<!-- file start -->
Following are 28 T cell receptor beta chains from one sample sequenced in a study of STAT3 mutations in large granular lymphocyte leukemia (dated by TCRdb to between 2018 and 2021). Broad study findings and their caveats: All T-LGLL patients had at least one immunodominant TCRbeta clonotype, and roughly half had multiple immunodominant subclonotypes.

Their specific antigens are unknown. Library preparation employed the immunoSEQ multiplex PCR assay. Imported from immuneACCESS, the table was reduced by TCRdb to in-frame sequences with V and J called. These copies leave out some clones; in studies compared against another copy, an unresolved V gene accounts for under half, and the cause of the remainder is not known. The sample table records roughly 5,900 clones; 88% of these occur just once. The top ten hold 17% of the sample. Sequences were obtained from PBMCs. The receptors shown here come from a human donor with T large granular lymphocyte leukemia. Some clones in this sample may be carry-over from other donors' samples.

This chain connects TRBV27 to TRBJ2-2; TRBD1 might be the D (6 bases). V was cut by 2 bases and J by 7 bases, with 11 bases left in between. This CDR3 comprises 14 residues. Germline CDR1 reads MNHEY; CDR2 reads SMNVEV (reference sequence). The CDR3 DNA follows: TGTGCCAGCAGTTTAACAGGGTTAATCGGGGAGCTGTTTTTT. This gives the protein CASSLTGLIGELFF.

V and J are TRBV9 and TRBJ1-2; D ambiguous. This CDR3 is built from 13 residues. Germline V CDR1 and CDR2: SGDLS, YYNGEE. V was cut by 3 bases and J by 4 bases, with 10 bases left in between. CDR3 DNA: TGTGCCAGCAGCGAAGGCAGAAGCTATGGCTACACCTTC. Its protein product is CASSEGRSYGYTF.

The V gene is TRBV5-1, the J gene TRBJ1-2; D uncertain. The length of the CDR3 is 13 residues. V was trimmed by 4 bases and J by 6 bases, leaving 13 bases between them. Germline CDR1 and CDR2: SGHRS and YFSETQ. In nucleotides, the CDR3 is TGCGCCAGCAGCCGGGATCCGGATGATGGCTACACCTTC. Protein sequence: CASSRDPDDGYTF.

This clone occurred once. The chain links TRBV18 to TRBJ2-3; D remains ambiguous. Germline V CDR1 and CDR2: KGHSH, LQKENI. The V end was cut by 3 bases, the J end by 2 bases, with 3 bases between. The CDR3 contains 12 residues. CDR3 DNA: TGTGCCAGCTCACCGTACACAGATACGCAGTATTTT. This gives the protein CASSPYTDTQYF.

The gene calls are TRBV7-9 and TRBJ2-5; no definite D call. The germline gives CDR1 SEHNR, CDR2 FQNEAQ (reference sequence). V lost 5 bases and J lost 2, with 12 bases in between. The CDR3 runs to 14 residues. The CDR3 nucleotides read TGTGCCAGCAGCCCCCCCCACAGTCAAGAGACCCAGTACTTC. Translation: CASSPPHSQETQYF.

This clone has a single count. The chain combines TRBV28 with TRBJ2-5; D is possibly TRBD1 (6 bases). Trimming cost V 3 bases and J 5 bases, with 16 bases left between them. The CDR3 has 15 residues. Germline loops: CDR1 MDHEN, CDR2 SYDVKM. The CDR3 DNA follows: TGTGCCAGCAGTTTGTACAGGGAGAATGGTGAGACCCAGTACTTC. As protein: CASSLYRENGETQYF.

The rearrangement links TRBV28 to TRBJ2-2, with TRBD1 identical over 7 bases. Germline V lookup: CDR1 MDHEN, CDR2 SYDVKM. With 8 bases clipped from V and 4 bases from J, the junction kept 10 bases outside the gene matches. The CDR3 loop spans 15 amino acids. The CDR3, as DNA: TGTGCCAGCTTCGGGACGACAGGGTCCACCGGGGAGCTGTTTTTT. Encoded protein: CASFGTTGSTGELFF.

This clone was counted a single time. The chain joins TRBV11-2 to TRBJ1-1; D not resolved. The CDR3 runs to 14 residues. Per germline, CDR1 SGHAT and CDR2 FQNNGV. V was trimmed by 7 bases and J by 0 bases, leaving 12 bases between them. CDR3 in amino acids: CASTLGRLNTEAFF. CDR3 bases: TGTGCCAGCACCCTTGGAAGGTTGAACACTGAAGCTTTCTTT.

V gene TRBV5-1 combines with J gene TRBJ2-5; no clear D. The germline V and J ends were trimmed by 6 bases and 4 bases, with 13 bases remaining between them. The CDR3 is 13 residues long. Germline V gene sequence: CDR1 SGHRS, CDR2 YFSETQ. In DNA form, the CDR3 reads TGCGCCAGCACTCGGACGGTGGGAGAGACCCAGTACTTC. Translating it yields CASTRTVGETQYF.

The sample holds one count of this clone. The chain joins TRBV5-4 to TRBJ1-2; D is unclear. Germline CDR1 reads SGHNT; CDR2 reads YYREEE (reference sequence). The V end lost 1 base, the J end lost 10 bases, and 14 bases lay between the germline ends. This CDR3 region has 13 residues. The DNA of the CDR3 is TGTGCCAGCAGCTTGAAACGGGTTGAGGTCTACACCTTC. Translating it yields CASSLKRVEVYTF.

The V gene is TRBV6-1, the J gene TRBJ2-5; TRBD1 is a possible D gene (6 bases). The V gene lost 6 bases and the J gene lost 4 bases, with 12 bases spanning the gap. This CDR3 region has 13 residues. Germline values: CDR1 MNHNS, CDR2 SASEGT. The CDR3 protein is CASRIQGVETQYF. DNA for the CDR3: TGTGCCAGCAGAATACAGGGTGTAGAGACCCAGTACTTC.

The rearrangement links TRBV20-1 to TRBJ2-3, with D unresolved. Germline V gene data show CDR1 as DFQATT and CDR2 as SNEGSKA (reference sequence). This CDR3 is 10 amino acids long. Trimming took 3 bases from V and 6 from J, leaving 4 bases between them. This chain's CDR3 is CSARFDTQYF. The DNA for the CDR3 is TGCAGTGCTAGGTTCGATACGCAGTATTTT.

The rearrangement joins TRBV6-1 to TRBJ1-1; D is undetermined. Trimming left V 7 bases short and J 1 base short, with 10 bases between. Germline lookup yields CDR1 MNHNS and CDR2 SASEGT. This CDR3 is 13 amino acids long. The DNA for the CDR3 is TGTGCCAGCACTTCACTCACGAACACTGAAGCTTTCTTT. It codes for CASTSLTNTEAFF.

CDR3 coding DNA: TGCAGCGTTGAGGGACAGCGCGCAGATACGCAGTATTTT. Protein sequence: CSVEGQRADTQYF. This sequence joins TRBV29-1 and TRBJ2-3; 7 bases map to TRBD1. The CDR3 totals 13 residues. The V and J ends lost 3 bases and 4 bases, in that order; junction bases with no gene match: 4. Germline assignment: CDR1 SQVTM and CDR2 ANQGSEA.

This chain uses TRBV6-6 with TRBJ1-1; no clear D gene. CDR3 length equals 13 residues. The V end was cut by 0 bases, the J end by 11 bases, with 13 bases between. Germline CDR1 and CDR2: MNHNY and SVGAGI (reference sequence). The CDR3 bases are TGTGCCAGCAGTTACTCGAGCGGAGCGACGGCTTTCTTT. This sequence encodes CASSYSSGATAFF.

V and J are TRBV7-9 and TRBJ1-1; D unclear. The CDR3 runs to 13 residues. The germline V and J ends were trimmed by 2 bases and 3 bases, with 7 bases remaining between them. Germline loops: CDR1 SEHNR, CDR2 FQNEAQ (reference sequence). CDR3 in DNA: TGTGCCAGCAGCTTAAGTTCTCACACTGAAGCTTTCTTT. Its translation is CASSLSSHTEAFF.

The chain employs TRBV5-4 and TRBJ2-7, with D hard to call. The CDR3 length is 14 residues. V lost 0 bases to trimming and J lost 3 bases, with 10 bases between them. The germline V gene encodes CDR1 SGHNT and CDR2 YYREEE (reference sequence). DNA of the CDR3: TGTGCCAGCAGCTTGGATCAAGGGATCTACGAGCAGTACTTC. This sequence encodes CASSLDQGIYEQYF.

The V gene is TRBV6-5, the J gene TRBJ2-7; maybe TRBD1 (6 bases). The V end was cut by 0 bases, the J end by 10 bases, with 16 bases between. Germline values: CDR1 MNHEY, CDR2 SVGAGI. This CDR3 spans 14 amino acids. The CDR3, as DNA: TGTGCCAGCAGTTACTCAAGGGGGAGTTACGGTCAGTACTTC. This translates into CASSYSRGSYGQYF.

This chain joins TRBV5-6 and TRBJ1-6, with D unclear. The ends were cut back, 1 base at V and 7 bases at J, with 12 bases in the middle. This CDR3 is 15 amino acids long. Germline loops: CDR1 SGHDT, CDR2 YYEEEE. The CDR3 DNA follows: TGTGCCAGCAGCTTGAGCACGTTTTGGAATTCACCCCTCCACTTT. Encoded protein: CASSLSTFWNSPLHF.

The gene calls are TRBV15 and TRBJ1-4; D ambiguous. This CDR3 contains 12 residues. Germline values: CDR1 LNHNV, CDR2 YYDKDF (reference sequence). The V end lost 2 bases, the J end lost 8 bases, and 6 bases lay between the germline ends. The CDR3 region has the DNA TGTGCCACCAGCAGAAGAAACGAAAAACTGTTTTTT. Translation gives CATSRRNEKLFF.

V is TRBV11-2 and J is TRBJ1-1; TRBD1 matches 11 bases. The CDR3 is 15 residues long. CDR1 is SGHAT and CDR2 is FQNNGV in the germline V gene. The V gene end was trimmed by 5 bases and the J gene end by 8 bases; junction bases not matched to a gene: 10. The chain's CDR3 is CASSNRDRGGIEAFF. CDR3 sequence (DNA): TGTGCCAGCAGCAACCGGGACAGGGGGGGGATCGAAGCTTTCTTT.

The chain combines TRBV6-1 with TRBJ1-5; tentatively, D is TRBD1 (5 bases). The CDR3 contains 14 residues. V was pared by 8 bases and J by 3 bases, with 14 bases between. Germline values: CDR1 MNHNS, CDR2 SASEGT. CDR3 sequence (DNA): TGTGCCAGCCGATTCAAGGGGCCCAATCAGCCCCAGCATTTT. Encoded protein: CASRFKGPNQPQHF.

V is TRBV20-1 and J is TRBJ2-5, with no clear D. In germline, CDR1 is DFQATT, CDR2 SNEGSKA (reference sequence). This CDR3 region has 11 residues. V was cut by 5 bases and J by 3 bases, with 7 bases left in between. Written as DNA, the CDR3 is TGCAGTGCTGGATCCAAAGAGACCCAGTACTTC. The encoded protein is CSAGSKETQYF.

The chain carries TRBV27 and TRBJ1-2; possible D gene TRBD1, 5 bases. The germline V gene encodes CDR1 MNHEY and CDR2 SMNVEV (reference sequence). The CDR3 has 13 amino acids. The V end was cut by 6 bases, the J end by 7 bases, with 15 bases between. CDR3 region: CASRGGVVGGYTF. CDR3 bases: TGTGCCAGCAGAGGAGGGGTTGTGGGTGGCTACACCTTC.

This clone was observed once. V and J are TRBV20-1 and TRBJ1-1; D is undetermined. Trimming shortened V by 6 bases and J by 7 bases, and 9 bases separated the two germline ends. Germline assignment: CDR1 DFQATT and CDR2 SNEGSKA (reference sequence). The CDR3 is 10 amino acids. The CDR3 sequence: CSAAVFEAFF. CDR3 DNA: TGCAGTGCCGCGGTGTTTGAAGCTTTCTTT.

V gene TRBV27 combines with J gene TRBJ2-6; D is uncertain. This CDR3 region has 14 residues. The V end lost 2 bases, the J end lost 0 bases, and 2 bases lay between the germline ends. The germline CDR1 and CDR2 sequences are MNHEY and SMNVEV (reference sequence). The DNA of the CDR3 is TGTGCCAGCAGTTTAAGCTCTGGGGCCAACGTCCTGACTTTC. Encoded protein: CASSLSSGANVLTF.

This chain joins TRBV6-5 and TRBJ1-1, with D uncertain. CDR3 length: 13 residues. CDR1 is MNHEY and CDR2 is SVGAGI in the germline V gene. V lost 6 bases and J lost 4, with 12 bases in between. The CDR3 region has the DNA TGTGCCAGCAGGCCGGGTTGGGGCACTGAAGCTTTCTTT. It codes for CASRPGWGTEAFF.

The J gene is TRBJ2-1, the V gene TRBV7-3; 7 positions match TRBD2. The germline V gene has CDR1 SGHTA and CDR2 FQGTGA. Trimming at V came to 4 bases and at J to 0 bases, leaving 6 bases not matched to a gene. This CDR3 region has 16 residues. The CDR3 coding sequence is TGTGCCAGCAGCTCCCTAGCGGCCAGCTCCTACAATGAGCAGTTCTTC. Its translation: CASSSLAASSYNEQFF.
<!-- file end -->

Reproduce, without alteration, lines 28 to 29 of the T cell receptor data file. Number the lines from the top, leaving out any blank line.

V gene TRBV27 combines with J gene TRBJ2-6; D is uncertain. This CDR3 region has 14 residues. The V end lost 2 bases, the J end lost 0 bases, and 2 bases lay between the germline ends. The germline CDR1 and CDR2 sequences are MNHEY and SMNVEV (reference sequence). The DNA of the CDR3 is TGTGCCAGCAGTTTAAGCTCTGGGGCCAACGTCCTGACTTTC. Encoded protein: CASSLSSGANVLTF.

This chain joins TRBV6-5 and TRBJ1-1, with D uncertain. CDR3 length: 13 residues. CDR1 is MNHEY and CDR2 is SVGAGI in the germline V gene. V lost 6 bases and J lost 4, with 12 bases in between. The CDR3 region has the DNA TGTGCCAGCAGGCCGGGTTGGGGCACTGAAGCTTTCTTT. It codes for CASRPGWGTEAFF.